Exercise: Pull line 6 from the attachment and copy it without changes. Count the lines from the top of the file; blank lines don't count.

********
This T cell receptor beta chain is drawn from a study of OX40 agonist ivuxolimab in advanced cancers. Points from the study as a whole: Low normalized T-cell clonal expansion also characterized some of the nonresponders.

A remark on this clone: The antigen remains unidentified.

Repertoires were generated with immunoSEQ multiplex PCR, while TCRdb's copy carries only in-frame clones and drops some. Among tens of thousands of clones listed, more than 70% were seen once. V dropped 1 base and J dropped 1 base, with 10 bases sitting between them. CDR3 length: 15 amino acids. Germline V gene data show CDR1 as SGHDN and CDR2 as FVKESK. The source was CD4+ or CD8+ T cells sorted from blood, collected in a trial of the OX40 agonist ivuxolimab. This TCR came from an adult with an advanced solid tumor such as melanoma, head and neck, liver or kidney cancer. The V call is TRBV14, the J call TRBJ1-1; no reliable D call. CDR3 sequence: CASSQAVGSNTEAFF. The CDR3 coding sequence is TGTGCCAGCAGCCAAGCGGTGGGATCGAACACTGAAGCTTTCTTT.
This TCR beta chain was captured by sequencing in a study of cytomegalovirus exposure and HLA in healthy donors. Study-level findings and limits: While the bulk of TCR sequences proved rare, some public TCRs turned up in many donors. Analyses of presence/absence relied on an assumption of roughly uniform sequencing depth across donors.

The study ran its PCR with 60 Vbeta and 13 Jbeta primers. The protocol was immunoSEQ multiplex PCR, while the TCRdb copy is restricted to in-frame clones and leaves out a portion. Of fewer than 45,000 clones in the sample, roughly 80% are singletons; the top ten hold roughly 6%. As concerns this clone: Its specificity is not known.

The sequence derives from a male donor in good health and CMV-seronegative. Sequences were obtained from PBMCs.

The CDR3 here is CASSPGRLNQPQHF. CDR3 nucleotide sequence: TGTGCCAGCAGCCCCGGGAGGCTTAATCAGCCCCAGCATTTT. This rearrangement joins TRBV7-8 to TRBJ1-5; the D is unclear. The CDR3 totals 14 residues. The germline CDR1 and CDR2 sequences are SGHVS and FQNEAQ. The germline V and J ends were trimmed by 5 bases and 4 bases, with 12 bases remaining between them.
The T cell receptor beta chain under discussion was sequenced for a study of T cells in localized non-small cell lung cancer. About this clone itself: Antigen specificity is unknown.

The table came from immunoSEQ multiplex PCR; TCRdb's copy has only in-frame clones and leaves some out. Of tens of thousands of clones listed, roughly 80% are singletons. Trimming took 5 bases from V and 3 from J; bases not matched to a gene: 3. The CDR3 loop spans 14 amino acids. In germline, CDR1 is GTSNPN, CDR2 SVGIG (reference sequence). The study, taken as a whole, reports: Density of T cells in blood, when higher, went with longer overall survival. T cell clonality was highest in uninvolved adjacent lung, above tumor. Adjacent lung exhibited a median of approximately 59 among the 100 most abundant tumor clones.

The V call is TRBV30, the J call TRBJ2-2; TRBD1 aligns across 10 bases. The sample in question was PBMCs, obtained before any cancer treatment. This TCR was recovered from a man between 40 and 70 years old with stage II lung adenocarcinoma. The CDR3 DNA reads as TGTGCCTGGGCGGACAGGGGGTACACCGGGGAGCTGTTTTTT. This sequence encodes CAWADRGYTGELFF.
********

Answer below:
The sequence derives from a male donor in good health and CMV-seronegative. Sequences were obtained from PBMCs.